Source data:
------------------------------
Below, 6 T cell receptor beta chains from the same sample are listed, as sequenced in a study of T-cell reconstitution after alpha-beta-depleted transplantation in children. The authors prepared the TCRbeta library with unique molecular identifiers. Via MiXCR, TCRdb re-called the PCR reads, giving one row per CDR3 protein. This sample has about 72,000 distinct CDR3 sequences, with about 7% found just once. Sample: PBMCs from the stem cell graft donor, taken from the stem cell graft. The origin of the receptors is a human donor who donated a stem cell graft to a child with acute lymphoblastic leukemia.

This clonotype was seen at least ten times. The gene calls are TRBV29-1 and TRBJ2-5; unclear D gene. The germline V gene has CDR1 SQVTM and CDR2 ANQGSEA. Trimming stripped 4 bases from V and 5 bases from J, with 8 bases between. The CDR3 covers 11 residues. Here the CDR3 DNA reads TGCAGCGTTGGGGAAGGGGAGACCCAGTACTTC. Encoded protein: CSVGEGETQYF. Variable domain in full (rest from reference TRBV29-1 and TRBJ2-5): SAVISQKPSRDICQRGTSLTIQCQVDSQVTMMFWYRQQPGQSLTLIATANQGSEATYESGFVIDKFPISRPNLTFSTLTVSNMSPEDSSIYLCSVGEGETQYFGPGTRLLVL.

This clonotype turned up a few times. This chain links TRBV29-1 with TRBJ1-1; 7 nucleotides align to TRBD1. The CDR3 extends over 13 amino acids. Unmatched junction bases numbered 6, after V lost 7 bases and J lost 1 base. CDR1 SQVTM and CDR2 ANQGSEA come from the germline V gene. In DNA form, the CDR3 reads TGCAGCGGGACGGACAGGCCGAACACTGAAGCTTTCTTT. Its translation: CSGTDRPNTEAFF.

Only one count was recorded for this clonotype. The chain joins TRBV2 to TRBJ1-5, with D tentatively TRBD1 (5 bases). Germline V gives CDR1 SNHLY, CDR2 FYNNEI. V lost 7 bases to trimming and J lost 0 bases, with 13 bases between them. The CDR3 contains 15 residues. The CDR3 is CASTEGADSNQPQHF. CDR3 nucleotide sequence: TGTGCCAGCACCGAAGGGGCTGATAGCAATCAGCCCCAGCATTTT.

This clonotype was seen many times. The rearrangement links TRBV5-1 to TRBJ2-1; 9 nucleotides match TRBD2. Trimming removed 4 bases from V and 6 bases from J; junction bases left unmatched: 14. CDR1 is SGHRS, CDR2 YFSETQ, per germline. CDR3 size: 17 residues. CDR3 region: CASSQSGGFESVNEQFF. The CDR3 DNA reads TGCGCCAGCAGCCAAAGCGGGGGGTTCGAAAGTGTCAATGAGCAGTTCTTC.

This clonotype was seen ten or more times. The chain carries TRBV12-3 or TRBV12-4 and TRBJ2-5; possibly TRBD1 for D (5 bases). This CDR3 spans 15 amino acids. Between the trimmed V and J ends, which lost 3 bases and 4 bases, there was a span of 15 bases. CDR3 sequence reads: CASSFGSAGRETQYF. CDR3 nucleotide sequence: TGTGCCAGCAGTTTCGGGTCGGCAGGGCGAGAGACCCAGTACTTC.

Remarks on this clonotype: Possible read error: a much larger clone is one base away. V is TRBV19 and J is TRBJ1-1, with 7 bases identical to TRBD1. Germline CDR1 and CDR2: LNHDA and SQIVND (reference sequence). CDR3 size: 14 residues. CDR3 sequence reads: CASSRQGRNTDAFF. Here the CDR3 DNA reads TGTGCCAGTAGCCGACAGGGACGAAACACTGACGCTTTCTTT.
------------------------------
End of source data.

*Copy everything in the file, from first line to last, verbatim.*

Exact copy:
Below, 6 T cell receptor beta chains from the same sample are listed, as sequenced in a study of T-cell reconstitution after alpha-beta-depleted transplantation in children. The authors prepared the TCRbeta library with unique molecular identifiers. Via MiXCR, TCRdb re-called the PCR reads, giving one row per CDR3 protein. This sample has about 72,000 distinct CDR3 sequences, with about 7% found just once. Sample: PBMCs from the stem cell graft donor, taken from the stem cell graft. The origin of the receptors is a human donor who donated a stem cell graft to a child with acute lymphoblastic leukemia.

This clonotype was seen at least ten times. The gene calls are TRBV29-1 and TRBJ2-5; unclear D gene. The germline V gene has CDR1 SQVTM and CDR2 ANQGSEA. Trimming stripped 4 bases from V and 5 bases from J, with 8 bases between. The CDR3 covers 11 residues. Here the CDR3 DNA reads TGCAGCGTTGGGGAAGGGGAGACCCAGTACTTC. Encoded protein: CSVGEGETQYF. Variable domain in full (rest from reference TRBV29-1 and TRBJ2-5): SAVISQKPSRDICQRGTSLTIQCQVDSQVTMMFWYRQQPGQSLTLIATANQGSEATYESGFVIDKFPISRPNLTFSTLTVSNMSPEDSSIYLCSVGEGETQYFGPGTRLLVL.

This clonotype turned up a few times. This chain links TRBV29-1 with TRBJ1-1; 7 nucleotides align to TRBD1. The CDR3 extends over 13 amino acids. Unmatched junction bases numbered 6, after V lost 7 bases and J lost 1 base. CDR1 SQVTM and CDR2 ANQGSEA come from the germline V gene. In DNA form, the CDR3 reads TGCAGCGGGACGGACAGGCCGAACACTGAAGCTTTCTTT. Its translation: CSGTDRPNTEAFF.

Only one count was recorded for this clonotype. The chain joins TRBV2 to TRBJ1-5, with D tentatively TRBD1 (5 bases). Germline V gives CDR1 SNHLY, CDR2 FYNNEI. V lost 7 bases to trimming and J lost 0 bases, with 13 bases between them. The CDR3 contains 15 residues. The CDR3 is CASTEGADSNQPQHF. CDR3 nucleotide sequence: TGTGCCAGCACCGAAGGGGCTGATAGCAATCAGCCCCAGCATTTT.

This clonotype was seen many times. The rearrangement links TRBV5-1 to TRBJ2-1; 9 nucleotides match TRBD2. Trimming removed 4 bases from V and 6 bases from J; junction bases left unmatched: 14. CDR1 is SGHRS, CDR2 YFSETQ, per germline. CDR3 size: 17 residues. CDR3 region: CASSQSGGFESVNEQFF. The CDR3 DNA reads TGCGCCAGCAGCCAAAGCGGGGGGTTCGAAAGTGTCAATGAGCAGTTCTTC.

This clonotype was seen ten or more times. The chain carries TRBV12-3 or TRBV12-4 and TRBJ2-5; possibly TRBD1 for D (5 bases). This CDR3 spans 15 amino acids. Between the trimmed V and J ends, which lost 3 bases and 4 bases, there was a span of 15 bases. CDR3 sequence reads: CASSFGSAGRETQYF. CDR3 nucleotide sequence: TGTGCCAGCAGTTTCGGGTCGGCAGGGCGAGAGACCCAGTACTTC.

Remarks on this clonotype: Possible read error: a much larger clone is one base away. V is TRBV19 and J is TRBJ1-1, with 7 bases identical to TRBD1. Germline CDR1 and CDR2: LNHDA and SQIVND (reference sequence). CDR3 size: 14 residues. CDR3 sequence reads: CASSRQGRNTDAFF. Here the CDR3 DNA reads TGTGCCAGTAGCCGACAGGGACGAAACACTGACGCTTTCTTT.